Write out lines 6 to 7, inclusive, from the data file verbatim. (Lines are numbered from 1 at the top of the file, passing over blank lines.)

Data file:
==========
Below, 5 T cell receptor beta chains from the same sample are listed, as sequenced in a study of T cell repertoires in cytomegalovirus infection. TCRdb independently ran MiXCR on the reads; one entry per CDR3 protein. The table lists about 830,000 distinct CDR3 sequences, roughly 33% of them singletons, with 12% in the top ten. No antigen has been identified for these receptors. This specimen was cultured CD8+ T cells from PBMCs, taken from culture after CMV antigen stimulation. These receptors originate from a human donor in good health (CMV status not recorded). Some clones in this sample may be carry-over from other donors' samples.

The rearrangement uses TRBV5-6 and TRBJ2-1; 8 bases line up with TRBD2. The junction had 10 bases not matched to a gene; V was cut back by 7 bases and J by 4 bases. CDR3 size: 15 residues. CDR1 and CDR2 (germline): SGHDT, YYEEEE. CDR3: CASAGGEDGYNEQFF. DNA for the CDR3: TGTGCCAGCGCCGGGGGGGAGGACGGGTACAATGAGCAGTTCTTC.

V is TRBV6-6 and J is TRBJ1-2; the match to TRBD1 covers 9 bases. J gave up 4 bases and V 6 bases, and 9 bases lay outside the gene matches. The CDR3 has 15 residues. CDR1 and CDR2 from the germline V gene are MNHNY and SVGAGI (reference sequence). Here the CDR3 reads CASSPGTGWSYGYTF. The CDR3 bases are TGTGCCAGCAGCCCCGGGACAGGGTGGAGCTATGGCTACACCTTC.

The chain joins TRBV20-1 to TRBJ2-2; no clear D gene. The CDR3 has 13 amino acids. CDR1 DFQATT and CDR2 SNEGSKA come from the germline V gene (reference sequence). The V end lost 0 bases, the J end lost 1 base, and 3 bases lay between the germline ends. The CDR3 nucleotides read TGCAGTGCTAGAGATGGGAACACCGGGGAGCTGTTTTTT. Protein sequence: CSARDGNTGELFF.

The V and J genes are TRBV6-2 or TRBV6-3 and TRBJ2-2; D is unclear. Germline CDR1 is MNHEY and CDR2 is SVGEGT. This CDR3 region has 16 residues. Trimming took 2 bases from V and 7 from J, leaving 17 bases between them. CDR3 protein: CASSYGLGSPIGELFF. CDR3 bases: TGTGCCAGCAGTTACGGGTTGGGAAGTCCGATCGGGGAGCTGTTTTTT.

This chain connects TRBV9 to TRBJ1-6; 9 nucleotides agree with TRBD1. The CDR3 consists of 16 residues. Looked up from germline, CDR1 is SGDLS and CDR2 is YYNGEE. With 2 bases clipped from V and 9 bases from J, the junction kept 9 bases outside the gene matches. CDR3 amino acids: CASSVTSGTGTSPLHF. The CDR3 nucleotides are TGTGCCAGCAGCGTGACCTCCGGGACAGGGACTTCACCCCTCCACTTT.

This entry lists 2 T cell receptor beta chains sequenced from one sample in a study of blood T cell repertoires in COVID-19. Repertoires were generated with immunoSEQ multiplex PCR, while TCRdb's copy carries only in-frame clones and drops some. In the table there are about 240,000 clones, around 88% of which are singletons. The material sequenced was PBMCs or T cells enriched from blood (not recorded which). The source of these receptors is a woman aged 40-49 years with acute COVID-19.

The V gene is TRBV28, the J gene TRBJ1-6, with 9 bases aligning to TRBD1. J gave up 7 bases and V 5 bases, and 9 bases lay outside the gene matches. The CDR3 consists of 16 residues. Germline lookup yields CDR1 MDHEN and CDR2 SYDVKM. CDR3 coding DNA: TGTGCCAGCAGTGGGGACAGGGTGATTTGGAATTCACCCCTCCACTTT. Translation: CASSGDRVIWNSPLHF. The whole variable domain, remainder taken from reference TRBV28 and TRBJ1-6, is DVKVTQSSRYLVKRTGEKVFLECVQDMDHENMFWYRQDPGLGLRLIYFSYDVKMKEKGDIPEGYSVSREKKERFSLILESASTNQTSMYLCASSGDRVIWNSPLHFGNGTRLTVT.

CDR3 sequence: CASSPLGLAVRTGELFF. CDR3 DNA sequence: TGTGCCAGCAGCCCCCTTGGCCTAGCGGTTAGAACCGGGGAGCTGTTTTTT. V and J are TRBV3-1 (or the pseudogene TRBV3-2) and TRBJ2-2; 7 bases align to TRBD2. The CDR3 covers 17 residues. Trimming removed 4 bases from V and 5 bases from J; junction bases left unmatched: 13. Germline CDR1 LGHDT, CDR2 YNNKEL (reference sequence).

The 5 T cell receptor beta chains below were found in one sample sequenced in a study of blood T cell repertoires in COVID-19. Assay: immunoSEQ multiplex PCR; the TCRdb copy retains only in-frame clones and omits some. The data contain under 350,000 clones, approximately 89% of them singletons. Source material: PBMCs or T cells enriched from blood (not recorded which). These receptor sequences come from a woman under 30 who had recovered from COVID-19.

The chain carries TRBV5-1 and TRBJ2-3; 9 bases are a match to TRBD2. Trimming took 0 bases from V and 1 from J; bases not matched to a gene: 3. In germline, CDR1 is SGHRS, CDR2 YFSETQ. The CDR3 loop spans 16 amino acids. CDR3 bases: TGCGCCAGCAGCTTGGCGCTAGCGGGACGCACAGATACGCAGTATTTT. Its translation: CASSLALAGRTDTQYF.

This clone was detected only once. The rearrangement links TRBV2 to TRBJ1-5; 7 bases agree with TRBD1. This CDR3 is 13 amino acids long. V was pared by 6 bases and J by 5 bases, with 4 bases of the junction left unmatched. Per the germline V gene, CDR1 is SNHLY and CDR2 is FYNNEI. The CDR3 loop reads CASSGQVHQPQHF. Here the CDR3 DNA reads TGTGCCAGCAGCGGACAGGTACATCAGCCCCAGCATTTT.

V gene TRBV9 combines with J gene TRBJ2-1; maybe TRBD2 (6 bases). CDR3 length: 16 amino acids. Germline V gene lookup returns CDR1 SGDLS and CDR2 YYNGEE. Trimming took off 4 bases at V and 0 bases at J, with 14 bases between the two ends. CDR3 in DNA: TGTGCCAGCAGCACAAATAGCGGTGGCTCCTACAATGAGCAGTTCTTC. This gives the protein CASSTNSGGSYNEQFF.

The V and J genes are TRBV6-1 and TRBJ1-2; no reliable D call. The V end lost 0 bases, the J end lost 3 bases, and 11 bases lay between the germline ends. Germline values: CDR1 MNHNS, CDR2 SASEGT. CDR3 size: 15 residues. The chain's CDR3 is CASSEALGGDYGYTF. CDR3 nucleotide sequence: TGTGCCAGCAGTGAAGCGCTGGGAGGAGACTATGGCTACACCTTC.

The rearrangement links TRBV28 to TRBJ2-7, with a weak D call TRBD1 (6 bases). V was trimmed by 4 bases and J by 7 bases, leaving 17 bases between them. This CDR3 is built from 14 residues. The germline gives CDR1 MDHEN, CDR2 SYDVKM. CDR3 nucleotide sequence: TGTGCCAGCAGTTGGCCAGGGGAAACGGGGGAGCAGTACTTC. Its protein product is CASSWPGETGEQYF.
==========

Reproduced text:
This chain connects TRBV9 to TRBJ1-6; 9 nucleotides agree with TRBD1. The CDR3 consists of 16 residues. Looked up from germline, CDR1 is SGDLS and CDR2 is YYNGEE. With 2 bases clipped from V and 9 bases from J, the junction kept 9 bases outside the gene matches. CDR3 amino acids: CASSVTSGTGTSPLHF. The CDR3 nucleotides are TGTGCCAGCAGCGTGACCTCCGGGACAGGGACTTCACCCCTCCACTTT.

This entry lists 2 T cell receptor beta chains sequenced from one sample in a study of blood T cell repertoires in COVID-19. Repertoires were generated with immunoSEQ multiplex PCR, while TCRdb's copy carries only in-frame clones and drops some. In the table there are about 240,000 clones, around 88% of which are singletons. The material sequenced was PBMCs or T cells enriched from blood (not recorded which). The source of these receptors is a woman aged 40-49 years with acute COVID-19.